I trained to be a teacher through the PGCE programme at the University of Brighton in 2010. During my training year, I worked in some challenging but ambitious schools including Ratton School in Eastbourne, and St. Wilfrid's School in Crawley. Before qualifying from Brighton, I had already secured a position as a teacher of Religious Studies at La Sainte Union school in Highgate. La Sainte Union is one of the most creative and ambitious comprehensive schools in the city and I was sad to leave (to pursue my doctoral research) in the summer of 2013. Since beginning my studies at Cambridge I have maintained my teaching practice, taking on part time roles at the King's School, Ely (in 2013) and at Camden School for Girls (in 2014). Throughout my teaching career, I have taught several hundred students ranging from the age of 11 to 18. My passion is for 16+ education, although I am equally comfortable teaching younger children.
I am a qualified and professional teacher and have divided my career thus far between academic study and professional practice.
In 2010 I graduated from the University of Bristol with a First class degree in Theology. I moved from Bristol to the University of Brighton to study for a PGCE in Religious Education. Having qualified as a teacher I was immediately employed by La Sainte Union Catholic School in North London.
During my first year of teaching I studied to attain a Master of Arts degree in Arahamic Religions at the University of London (Heythrop College). I graduated with Distinction in 2012.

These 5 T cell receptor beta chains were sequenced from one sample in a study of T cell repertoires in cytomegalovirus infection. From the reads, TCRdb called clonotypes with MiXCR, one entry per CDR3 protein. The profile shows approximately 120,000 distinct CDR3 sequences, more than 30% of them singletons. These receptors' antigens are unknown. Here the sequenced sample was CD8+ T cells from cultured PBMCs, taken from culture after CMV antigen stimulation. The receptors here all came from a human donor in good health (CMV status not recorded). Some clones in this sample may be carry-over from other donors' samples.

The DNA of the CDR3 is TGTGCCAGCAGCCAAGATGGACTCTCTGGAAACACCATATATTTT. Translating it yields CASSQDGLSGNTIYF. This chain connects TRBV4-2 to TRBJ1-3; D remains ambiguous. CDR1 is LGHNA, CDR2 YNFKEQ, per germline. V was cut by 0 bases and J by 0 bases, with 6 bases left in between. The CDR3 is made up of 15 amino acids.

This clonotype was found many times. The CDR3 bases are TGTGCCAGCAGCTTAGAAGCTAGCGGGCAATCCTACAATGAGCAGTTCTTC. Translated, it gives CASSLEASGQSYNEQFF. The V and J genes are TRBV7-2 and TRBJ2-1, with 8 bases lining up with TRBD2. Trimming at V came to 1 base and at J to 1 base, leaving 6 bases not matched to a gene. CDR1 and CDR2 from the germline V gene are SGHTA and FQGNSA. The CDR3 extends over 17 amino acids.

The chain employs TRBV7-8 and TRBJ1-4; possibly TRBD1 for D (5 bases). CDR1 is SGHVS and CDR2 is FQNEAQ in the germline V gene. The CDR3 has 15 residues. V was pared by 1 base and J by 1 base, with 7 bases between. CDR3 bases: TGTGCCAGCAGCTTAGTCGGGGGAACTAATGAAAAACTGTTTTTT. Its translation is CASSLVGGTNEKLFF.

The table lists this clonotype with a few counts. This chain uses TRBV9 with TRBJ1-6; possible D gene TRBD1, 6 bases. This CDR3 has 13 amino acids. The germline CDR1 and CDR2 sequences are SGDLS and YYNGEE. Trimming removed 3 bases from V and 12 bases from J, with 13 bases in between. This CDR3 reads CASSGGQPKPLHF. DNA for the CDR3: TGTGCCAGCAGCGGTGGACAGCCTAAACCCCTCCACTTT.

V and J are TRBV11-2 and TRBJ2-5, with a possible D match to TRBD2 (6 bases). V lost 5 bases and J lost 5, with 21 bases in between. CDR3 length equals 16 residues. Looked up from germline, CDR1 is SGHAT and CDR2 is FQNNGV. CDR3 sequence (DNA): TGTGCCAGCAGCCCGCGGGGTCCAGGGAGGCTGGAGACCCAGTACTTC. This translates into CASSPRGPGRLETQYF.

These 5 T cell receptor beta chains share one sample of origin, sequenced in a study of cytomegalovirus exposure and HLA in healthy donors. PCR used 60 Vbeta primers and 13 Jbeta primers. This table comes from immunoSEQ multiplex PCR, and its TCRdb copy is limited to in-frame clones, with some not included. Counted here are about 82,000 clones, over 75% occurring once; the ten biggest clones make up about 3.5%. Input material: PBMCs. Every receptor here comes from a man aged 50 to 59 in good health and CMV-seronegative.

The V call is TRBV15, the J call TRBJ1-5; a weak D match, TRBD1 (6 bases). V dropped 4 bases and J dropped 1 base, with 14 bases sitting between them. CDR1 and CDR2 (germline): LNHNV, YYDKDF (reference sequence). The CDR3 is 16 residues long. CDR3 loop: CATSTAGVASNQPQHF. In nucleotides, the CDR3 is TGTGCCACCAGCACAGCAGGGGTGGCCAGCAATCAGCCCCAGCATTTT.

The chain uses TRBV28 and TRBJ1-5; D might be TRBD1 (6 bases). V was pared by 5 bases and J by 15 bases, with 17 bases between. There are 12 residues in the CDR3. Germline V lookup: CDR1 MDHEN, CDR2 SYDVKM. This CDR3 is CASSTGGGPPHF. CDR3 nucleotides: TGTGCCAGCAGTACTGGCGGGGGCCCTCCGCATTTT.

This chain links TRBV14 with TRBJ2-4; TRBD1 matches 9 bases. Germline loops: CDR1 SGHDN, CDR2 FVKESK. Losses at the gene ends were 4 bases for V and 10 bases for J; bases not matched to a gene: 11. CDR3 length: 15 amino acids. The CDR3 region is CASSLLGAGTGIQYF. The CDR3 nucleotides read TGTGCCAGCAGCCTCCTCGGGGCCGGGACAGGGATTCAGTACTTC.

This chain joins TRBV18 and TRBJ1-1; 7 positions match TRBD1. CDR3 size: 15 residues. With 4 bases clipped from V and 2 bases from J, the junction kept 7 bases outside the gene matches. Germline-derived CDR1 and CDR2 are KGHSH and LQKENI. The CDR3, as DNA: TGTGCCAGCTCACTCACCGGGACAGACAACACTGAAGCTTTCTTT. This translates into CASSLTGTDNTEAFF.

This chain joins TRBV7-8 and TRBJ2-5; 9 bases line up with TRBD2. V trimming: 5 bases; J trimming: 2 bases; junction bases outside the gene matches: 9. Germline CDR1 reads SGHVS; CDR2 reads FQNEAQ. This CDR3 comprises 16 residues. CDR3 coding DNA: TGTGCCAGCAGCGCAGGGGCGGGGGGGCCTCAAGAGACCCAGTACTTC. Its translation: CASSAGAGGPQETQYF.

In 2013 I was offered an opportunity to study for a PhD at the University of Cambridge. I reluctantly resigned my position at La Sainte Union. I have nearly completed two terms of study and am a member of Gonville and Caius College.
Learning is a collaborative process. This collaboration comes to the fore in one-to-one settings. My preferred approach to teaching is consensual. I try to work alongside the student in order to come to a satisfactory conclusion to a problem together. The use of Socratic questioning is particularly useful in this regard. However, I am aware that some students learn visually or kinesthetically rather than aurally. Because of this, I try to use a range of practices which employ movement, sound and images to help learning progress.
What I do when I am not tutoring
I am currently studying for a PhD in Divinity at the University of Cambridge. My research concerns the phenomenon of mimetic-philosemitism in the period of the English Interregnum. I try to employ contemporary social-scientific methods in order to further understanding of historical groups. Aside from my research I enjoy playing the violin, as well as reading contemporary American fiction.